Alex Heldrich, Reporter
The wildfires in Washington started June 28. While many of the wildfires that littered Washington have been put out by firefighters, some continue to burn.
According to the Incident Information System, more than one million acres of land were marred by the fires in less than four months. The Okanogan Complex fire set the Washington state record for being the largest recorded fire.
Puyallup had two brush fires near Emerald Ridge High School during July and August.
“I remember waking up and I said ‘something’s on fire,” Vekissa Drake, student ambassador, said. “It was hard to see where, but we could smell (the fire). It lingered for hours.”
Thousands of firefighters not only from Washington state but Australia and New Zealand came to help. On Aug. 19, four firefighters were caught in a deadly blaze in Twisp, Wash. The only survivor, Daniel Lyon of Puyallup, received severe burns on more than half his body.
The wildfires destroyed hundreds of homes and affected the lives of thousands of people.
“It would suck having to move away from all of your stuff and where you grew up,” student Paighton Gryll said.
Wildfires forced the closure of five Washington state parks due to public safety. The closure of these parks put a damper on businesses in the surrounding areas that rely on summer campers and hikers for business.
The smoky haze that covered the entirety of Washington was a health hazard, as toxic gases in the smoke are linked to cancer and at high levels can cause death. The poor air quality affected citizens statewide. People in areas of smoke were advised to stay indoors and keep windows closed.
Drake experienced effects of the poor air quality.
“My son has asthma,” Drake said. “The high air pollution days were strenuous for us. I did find myself at the doctor a little more with him and him using his inhaler a little more this summer.”
People and animals alike were affected by the wildfires.
“Without (wildlife), what do we really have?” Drake said. “Everything has its place in life and if you take away the wildlife, it’s just us.”
The poor air quality also caused many animals to have breathing problems.
According to kirotv.com, Mishka, an asthmatic sea otter at the Seattle Aquarium, was forced to use an inhaler after having an allergy attack caused by the smoke.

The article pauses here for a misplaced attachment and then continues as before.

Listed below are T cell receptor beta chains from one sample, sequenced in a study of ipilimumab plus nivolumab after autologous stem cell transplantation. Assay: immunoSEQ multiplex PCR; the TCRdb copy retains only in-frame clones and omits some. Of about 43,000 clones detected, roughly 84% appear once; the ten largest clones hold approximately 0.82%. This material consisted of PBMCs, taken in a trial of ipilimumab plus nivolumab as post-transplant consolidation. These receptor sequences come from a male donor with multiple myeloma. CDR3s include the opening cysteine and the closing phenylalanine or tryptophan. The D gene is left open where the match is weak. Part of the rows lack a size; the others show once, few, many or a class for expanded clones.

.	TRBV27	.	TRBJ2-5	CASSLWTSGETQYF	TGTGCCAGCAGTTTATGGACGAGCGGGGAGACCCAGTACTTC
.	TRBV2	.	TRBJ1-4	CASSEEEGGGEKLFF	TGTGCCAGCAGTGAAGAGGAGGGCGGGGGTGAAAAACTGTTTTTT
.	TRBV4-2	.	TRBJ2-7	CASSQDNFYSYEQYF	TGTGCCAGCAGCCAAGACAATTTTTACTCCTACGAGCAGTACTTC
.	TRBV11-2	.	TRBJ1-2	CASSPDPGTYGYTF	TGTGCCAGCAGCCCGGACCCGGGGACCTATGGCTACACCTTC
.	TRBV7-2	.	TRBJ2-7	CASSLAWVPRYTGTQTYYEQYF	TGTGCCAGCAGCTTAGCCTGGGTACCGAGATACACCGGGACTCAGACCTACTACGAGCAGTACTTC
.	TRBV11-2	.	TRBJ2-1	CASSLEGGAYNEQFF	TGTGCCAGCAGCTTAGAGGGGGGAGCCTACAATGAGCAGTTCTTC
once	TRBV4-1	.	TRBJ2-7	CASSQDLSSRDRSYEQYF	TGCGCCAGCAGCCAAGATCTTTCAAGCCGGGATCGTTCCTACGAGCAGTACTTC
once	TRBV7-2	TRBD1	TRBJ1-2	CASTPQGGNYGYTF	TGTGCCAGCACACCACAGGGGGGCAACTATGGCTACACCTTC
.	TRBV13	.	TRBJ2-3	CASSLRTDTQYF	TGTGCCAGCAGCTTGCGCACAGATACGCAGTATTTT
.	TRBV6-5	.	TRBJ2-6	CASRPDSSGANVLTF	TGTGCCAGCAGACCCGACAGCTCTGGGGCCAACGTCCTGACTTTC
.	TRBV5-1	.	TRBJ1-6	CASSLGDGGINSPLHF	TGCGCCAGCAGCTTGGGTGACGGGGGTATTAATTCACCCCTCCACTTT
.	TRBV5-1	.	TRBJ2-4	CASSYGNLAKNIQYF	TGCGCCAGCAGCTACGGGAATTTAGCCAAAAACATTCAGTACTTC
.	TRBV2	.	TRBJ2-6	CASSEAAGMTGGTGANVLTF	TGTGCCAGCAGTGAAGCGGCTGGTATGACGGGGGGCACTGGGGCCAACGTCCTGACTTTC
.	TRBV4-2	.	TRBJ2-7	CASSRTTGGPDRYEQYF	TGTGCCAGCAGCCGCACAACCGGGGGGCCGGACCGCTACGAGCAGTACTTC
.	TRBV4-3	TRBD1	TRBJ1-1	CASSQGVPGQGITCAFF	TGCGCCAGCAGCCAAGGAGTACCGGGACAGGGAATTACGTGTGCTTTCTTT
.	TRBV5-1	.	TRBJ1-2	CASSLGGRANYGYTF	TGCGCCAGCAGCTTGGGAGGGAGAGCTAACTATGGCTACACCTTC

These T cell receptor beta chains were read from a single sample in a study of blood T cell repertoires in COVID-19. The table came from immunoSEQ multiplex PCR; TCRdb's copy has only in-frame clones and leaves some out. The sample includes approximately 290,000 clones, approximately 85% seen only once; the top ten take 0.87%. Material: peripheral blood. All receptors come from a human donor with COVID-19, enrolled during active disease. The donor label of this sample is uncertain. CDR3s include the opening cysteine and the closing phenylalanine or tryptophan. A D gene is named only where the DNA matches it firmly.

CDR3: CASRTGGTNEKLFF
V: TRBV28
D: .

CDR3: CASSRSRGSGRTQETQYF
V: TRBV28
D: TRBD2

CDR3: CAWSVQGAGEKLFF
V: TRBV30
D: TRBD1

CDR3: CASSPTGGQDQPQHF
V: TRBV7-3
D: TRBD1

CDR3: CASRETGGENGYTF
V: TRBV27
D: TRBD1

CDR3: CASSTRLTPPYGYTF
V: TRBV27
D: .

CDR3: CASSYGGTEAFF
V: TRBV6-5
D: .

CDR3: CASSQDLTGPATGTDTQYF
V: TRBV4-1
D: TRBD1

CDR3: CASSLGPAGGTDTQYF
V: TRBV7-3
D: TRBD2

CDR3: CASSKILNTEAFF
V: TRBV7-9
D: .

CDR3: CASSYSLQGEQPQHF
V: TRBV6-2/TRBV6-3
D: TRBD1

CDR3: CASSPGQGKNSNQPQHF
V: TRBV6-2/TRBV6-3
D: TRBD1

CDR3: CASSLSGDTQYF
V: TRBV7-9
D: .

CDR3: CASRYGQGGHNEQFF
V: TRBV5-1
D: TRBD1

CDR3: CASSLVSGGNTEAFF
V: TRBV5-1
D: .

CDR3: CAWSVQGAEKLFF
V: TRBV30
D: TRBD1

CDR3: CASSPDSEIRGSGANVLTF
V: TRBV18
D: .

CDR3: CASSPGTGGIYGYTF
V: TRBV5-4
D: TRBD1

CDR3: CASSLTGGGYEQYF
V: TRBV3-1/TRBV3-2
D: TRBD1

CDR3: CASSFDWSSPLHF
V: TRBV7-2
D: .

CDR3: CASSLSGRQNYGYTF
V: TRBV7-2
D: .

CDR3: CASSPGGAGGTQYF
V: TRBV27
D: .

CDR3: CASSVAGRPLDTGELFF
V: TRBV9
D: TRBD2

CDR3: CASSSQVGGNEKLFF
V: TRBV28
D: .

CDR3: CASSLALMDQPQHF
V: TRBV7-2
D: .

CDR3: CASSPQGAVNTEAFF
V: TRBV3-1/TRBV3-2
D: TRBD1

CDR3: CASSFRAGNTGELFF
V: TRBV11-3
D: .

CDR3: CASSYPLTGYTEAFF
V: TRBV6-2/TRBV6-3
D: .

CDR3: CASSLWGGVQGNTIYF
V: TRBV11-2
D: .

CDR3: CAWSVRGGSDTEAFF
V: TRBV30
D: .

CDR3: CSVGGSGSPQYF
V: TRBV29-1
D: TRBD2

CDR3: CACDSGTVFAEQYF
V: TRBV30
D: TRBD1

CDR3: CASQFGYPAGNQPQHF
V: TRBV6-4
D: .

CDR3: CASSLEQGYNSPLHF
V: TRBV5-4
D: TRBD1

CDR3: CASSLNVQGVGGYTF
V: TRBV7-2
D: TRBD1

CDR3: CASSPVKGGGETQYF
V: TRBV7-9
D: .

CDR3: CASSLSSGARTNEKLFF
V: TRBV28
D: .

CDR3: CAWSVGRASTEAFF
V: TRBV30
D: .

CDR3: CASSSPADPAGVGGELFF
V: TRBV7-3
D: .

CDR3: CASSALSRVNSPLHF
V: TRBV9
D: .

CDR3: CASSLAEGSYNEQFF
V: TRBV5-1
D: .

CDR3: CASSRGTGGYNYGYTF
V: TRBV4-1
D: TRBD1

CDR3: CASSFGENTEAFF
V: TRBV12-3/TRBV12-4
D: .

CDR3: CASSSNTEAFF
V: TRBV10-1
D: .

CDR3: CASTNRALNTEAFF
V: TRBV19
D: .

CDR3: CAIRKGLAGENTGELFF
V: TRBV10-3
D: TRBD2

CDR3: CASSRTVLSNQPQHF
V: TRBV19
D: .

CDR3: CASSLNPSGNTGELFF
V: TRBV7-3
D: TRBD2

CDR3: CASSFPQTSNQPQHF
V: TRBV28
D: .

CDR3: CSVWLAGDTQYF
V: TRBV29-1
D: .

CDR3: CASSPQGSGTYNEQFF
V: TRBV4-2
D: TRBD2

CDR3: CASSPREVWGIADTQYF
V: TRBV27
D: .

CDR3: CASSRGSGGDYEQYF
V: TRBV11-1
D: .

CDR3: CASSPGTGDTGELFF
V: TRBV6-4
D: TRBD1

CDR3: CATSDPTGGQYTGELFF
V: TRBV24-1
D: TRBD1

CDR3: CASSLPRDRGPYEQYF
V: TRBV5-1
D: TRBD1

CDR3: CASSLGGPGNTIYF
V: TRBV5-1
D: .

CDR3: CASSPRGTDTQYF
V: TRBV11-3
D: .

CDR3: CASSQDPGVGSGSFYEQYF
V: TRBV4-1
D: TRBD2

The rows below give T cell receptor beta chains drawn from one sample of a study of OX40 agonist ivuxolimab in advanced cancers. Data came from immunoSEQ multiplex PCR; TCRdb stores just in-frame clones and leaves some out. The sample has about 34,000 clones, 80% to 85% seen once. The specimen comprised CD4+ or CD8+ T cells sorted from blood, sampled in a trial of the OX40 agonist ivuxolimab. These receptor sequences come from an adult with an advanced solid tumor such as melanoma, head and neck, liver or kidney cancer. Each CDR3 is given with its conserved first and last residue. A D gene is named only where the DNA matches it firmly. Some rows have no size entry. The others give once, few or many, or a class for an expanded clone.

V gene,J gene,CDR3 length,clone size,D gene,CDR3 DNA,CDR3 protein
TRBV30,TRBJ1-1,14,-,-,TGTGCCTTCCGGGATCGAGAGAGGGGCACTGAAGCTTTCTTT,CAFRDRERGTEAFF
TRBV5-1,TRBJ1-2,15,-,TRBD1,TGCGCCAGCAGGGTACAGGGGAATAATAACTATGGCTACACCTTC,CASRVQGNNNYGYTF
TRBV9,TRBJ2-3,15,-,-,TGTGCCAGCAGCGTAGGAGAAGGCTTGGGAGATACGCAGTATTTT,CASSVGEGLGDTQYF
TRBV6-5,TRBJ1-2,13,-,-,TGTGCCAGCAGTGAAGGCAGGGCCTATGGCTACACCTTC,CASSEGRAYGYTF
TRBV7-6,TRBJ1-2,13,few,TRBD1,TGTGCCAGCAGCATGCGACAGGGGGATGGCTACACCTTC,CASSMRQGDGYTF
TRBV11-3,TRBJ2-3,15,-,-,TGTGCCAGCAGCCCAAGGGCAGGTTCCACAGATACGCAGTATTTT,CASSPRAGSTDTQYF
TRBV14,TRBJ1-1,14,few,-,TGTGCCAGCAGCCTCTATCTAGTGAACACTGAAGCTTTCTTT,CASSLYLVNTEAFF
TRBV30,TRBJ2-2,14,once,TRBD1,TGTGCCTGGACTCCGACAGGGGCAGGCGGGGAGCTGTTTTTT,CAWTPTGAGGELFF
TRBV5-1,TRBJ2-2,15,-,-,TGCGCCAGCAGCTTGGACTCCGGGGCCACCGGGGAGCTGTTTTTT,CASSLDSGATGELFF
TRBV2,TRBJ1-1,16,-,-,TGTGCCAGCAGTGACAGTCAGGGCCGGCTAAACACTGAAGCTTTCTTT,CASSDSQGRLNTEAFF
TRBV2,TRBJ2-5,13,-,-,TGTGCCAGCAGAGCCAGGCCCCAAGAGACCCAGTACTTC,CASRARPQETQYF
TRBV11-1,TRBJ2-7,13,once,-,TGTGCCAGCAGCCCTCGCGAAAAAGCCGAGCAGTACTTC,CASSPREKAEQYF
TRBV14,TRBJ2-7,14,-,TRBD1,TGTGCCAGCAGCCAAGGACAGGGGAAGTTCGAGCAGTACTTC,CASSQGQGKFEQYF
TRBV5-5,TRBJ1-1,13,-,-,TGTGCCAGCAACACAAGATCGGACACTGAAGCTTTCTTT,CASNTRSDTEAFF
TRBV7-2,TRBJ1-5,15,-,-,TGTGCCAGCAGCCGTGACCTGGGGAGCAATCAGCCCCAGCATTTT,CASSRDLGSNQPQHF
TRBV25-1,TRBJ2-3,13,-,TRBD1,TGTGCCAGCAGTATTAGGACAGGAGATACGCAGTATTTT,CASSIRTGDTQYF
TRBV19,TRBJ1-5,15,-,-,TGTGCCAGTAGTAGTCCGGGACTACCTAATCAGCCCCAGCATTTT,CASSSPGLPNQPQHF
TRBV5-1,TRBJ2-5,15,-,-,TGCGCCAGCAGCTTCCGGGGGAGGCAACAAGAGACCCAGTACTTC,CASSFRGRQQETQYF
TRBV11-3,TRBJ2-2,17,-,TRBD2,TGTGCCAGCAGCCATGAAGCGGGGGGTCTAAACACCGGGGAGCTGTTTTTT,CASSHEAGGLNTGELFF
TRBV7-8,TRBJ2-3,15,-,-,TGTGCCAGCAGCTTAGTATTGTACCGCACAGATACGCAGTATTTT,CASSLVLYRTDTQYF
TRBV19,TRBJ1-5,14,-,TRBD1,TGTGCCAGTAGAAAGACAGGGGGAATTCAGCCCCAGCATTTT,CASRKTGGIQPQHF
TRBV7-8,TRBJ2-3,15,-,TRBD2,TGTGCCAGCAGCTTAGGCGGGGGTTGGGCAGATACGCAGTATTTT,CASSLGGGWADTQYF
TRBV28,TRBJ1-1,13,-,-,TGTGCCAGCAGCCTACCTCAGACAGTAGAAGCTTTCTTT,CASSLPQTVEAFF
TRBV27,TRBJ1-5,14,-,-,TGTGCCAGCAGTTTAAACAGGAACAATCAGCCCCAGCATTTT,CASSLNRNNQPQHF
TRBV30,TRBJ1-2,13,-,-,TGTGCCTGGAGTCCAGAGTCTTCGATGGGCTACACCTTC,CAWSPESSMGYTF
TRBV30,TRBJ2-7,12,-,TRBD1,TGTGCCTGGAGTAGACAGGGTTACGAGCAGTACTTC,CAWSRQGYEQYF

Animal shelters tried to rescue and evacuate pets left behind by owners. Efforts to rescue livestock from farms were also in motion. Listings for the lost animals were posted online to help reconnect them with their owners.
Although some of the large wildfires were caused by forces of nature, many of the brush fires can be attributed to humans. Sparks from vehicles and discarded cigarette butts were a main contributor to the fires alongside roads and freeways.
“Who would throw a cigarette or anything flammable knowing we haven’t had water in months?” Drake said. “Even though it’s raining, we’re still in drought mode.”
People in regions undergoing a drought can take precautions to avoid igniting a wildfire. Methods include properly dousing campfires after use, discarding cigarettes into water or ashtrays, burning yard waste in small batches and insuring a properly functioning spark arrester on vehicles.
People from all over the state and country are donating money and materials to help the families who lost their belongings to the fires. Social media and donation website campaigns are accessible to people who want to help.
Places such as state parks that were damaged or threatened by the wildfires began reopening in September for one final kick before closing for the winter.
The Pierce County burn ban that lasted all summer was lifted as of Sept. 22 but it’s still in place in some parts of the state.
Federal funding by the government is helping to repair the fire-damaged lands. Site rehabilitation typically occurs within three years after a wildfire. According to Central Washington Fire Recovery, three steps are taken to repair federal lands after a fire.
The first step is fire suppression repair, which entails a series of immediate actions to repair the damage to the environment by work crews and machines such as repairing roads, trails, safety zones and drop points.
The next step is emergency stabilization: burned area emergency response. This is when the damaged areas are assessed for any post-wildfire threats that may affect human life and safety, property or important natural resources. From there BAER takes action to solve the problems. Solutions often include seeding and mulching to prevent erosion, recovering areas and posting warning signs.
The third step, long-term recovery and restoration, works to restore burned habitats and make it a livable ecosystem for wildlife once again.
Although parts of Washington may never look the same, life will return. Citizens will go back to their homes, wildlife will adapt to new habitats and Mother Nature will reclaim the land once again.
The Puyallup Post is the award-winning student news of Pierce College Puyallup in Puyallup, Washington. Copyright The Puyallup Post 2017. Twitter/Instagram @puyalluppost